Mansoor Shams is like many other Americans. He served his country as a Marine, he's the president of a business and the proud father of four.
He's also a staunch Muslim who says Sunday's massacre at Pulse is in direct contradiction with his faith.
"Islam wholeheartedly condemns such sort of acts," Shams said.
Omar Mateen killed and hurt dozens at Pulse.
Mateen was reportedly Muslim and many believe there's a connection between his faith and a heinous crime. Shams thinks differently.
"There's a verse in the Holy Quran from a Muslim standpoint that says if you take one life it's as if you have killed all of mankind," he said. "If you save one life it's as if you've saved all of mankind."
Shams came to the US when he was six. His children are American. He and his wife are Muslims, active in their community.
"The only thing I can do is represent my faith, the best that I know it and that's what I continue to do," he said.
He does that by reading the Quran, studying his faith and educating people about a religion many misunderstand.
"If this was in fact the ideology of all Muslims, we would be in a very chaotic world what the numbers represent is that that's not the case," Shams said.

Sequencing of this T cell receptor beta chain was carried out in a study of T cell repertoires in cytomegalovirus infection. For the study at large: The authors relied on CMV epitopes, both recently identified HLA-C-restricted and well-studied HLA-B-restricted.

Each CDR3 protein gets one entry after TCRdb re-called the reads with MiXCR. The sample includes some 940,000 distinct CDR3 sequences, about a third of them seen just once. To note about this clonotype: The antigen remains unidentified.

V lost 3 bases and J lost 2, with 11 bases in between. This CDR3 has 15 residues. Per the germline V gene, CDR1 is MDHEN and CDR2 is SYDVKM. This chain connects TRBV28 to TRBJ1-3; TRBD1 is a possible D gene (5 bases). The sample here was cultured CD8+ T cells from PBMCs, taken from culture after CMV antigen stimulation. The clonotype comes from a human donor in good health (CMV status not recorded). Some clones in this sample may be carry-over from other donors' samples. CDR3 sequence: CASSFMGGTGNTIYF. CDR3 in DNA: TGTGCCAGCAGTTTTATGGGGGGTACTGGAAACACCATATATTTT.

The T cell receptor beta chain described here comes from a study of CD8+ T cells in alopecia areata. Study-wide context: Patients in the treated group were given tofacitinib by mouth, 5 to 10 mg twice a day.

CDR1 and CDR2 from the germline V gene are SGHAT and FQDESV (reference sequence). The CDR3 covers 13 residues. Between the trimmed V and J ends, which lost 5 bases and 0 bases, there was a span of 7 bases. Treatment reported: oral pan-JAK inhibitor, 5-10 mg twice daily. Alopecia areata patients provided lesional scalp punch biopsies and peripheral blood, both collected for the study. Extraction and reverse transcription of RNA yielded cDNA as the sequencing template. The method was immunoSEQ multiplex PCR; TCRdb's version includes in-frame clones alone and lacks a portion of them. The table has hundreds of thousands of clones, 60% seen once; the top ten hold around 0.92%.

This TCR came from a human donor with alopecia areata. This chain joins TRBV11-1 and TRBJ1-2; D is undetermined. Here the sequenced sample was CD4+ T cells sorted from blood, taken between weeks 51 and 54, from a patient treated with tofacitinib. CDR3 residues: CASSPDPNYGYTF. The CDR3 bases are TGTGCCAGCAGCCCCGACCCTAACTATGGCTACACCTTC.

Shams served proudly as a Marine as well. He believes if the positives are highlighted more often that then negatives, the world may start to see change.
"We don't highlight the Muslim marines, often, we don't highlight the Muslim police officers often, we don't talk a bout the Muslim armed forces member that's laying right now in a cemetery."
But when tragedy like this hits and there's any tie to Islam, this debate starts up again.
"So when people like ISIS or this gentleman that went on a rampage hijacked my faith, of course I"m saddened, it's tragic it's tough," Shams said. "There are a few nut-cases that are making it bad for everyone else."
For now, Shams chooses to let his actions speak for themselves.